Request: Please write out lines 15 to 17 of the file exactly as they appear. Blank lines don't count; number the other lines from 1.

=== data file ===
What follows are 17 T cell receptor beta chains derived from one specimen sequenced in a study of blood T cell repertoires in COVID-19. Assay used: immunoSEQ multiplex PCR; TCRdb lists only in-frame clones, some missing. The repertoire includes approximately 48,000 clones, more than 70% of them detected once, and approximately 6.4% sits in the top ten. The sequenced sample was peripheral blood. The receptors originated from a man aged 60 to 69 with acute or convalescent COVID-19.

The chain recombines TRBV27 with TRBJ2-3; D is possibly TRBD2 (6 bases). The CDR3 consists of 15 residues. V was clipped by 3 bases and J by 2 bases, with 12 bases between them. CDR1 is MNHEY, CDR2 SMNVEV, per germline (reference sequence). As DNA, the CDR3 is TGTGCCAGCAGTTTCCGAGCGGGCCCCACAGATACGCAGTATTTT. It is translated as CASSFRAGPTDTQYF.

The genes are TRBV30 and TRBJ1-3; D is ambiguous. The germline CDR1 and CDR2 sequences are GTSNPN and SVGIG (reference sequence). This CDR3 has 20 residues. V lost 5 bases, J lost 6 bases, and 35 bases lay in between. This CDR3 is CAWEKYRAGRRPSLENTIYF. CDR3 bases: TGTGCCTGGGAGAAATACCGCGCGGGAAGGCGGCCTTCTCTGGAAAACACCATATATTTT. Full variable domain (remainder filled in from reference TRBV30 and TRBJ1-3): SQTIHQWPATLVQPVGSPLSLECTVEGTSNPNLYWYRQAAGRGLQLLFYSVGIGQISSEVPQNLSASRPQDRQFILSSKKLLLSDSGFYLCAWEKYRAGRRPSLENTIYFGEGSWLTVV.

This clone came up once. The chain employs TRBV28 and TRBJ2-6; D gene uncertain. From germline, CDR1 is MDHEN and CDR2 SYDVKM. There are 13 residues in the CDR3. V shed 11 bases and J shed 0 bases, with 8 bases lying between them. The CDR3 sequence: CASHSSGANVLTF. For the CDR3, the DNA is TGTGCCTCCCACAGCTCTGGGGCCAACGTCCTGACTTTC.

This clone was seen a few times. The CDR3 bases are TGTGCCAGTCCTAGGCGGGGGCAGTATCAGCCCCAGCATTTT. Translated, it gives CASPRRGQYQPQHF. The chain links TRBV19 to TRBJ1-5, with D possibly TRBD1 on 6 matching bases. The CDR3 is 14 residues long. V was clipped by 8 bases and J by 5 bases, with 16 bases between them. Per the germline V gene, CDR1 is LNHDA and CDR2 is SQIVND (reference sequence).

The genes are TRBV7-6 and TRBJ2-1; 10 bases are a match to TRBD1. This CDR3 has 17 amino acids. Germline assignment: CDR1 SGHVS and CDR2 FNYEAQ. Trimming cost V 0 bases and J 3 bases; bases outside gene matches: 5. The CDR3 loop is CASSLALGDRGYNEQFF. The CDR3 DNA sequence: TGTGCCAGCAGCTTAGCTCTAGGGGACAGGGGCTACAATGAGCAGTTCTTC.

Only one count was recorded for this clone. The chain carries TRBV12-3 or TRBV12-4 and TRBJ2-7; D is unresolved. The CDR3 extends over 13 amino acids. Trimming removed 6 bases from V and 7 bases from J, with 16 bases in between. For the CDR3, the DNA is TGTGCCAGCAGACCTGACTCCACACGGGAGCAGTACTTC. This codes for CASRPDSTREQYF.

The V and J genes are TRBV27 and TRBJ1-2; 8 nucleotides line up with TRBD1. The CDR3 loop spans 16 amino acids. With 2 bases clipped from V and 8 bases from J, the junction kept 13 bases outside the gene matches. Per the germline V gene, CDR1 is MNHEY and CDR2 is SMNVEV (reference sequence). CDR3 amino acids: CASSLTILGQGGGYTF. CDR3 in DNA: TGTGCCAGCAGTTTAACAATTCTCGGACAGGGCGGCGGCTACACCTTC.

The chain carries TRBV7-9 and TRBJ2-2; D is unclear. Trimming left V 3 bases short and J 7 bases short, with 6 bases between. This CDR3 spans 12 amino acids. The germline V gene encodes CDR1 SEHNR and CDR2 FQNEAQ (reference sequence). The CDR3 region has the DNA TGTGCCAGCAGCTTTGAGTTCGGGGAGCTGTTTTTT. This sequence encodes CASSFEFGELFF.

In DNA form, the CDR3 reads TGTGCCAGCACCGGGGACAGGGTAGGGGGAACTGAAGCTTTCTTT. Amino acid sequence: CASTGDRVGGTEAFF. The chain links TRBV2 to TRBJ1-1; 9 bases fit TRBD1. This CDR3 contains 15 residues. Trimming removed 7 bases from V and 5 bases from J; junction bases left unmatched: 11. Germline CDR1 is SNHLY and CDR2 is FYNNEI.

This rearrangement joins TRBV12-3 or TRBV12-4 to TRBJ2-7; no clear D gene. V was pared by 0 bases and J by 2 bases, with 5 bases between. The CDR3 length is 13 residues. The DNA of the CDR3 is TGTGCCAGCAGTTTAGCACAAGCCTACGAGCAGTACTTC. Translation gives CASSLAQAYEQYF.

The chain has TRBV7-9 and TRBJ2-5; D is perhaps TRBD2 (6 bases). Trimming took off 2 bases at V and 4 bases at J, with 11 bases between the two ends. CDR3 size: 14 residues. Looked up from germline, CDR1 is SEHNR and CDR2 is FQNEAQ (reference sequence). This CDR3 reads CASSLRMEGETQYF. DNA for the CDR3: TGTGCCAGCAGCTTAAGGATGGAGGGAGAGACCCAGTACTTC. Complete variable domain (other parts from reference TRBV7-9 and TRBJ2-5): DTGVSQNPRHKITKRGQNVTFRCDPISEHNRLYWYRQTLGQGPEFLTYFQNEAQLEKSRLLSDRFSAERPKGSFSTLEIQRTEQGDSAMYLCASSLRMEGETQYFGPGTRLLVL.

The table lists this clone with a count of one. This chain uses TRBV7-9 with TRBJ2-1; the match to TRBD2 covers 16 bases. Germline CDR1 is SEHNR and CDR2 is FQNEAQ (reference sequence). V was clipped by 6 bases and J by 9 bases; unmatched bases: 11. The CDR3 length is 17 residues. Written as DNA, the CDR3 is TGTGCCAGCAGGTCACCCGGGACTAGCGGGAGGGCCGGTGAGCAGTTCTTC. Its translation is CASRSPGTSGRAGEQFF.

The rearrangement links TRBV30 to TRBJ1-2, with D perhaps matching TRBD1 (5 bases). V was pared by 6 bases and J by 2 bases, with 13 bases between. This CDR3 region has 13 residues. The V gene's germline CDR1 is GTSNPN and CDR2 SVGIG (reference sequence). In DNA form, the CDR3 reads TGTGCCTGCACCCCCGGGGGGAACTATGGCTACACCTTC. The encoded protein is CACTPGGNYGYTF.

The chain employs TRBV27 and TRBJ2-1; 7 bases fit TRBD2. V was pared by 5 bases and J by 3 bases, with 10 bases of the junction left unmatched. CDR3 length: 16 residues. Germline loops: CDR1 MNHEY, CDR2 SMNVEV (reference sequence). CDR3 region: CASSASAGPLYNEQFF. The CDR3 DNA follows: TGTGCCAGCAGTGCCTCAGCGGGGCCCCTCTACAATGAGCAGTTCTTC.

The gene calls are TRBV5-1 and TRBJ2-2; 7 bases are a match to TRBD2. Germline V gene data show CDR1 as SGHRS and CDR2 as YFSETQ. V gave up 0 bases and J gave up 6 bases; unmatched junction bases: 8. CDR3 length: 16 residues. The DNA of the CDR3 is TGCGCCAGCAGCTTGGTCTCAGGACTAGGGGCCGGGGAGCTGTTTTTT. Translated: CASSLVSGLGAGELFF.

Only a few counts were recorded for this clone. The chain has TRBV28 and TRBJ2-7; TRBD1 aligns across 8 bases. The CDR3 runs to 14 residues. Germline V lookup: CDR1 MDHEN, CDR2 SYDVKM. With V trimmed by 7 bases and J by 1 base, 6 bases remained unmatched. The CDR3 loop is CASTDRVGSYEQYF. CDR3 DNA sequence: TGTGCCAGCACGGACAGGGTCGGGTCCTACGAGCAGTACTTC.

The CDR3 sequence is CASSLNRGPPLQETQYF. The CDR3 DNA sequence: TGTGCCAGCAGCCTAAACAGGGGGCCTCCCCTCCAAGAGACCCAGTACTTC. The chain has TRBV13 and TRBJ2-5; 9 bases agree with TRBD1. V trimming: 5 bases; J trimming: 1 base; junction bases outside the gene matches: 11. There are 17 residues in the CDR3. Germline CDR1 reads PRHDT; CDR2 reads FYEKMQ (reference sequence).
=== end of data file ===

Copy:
The chain employs TRBV27 and TRBJ2-1; 7 bases fit TRBD2. V was pared by 5 bases and J by 3 bases, with 10 bases of the junction left unmatched. CDR3 length: 16 residues. Germline loops: CDR1 MNHEY, CDR2 SMNVEV (reference sequence). CDR3 region: CASSASAGPLYNEQFF. The CDR3 DNA follows: TGTGCCAGCAGTGCCTCAGCGGGGCCCCTCTACAATGAGCAGTTCTTC.

The gene calls are TRBV5-1 and TRBJ2-2; 7 bases are a match to TRBD2. Germline V gene data show CDR1 as SGHRS and CDR2 as YFSETQ. V gave up 0 bases and J gave up 6 bases; unmatched junction bases: 8. CDR3 length: 16 residues. The DNA of the CDR3 is TGCGCCAGCAGCTTGGTCTCAGGACTAGGGGCCGGGGAGCTGTTTTTT. Translated: CASSLVSGLGAGELFF.

Only a few counts were recorded for this clone. The chain has TRBV28 and TRBJ2-7; TRBD1 aligns across 8 bases. The CDR3 runs to 14 residues. Germline V lookup: CDR1 MDHEN, CDR2 SYDVKM. With V trimmed by 7 bases and J by 1 base, 6 bases remained unmatched. The CDR3 loop is CASTDRVGSYEQYF. CDR3 DNA sequence: TGTGCCAGCACGGACAGGGTCGGGTCCTACGAGCAGTACTTC.